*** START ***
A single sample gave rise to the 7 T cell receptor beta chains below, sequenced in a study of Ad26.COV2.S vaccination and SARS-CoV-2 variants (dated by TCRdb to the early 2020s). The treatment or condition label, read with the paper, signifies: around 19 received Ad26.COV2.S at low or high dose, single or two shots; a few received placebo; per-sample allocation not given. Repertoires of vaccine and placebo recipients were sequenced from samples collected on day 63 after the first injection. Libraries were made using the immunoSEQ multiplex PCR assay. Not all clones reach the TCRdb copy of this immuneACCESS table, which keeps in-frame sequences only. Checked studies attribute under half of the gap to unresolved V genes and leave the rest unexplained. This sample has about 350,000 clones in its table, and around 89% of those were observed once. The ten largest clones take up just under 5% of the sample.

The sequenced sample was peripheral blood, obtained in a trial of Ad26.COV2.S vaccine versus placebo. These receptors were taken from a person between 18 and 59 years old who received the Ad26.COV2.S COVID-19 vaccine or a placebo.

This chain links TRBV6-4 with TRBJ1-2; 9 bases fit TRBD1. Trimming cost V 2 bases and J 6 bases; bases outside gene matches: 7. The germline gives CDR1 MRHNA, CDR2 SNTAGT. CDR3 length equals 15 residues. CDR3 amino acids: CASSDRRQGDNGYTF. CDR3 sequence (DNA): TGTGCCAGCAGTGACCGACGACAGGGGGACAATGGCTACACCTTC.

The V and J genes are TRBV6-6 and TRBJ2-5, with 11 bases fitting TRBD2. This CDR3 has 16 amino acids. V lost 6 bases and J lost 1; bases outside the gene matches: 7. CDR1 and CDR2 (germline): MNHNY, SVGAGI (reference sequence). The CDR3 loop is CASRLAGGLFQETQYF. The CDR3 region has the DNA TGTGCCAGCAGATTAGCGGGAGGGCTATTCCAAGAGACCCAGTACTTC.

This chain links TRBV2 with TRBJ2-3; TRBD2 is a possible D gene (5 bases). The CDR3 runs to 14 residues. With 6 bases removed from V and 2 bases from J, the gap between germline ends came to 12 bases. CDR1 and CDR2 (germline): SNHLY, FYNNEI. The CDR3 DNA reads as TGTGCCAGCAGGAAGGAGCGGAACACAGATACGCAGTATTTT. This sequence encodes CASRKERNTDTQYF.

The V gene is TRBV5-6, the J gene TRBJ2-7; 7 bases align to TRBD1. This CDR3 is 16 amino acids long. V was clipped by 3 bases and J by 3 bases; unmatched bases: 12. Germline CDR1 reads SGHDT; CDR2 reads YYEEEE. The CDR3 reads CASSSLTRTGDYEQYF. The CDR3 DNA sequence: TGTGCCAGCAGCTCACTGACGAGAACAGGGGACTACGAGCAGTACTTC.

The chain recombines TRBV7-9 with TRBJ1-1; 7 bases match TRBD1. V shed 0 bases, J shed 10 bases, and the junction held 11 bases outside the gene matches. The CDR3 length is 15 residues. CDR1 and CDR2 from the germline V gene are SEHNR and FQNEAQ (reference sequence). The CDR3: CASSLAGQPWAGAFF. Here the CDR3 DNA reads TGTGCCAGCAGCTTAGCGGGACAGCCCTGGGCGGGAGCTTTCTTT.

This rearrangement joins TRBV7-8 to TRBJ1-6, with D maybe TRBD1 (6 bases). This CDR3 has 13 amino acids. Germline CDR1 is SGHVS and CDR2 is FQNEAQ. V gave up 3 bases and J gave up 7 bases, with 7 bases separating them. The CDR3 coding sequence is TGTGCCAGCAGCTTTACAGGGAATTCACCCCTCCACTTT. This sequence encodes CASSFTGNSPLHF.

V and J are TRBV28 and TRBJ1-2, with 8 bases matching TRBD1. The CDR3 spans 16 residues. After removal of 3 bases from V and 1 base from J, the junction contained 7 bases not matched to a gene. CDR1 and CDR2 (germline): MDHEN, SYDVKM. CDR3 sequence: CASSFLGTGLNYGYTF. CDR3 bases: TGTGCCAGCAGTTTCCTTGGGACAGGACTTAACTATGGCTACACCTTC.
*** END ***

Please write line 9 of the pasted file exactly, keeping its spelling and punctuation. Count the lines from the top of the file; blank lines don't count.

V and J are TRBV28 and TRBJ1-2, with 8 bases matching TRBD1. The CDR3 spans 16 residues. After removal of 3 bases from V and 1 base from J, the junction contained 7 bases not matched to a gene. CDR1 and CDR2 (germline): MDHEN, SYDVKM. CDR3 sequence: CASSFLGTGLNYGYTF. CDR3 bases: TGTGCCAGCAGTTTCCTTGGGACAGGACTTAACTATGGCTACACCTTC.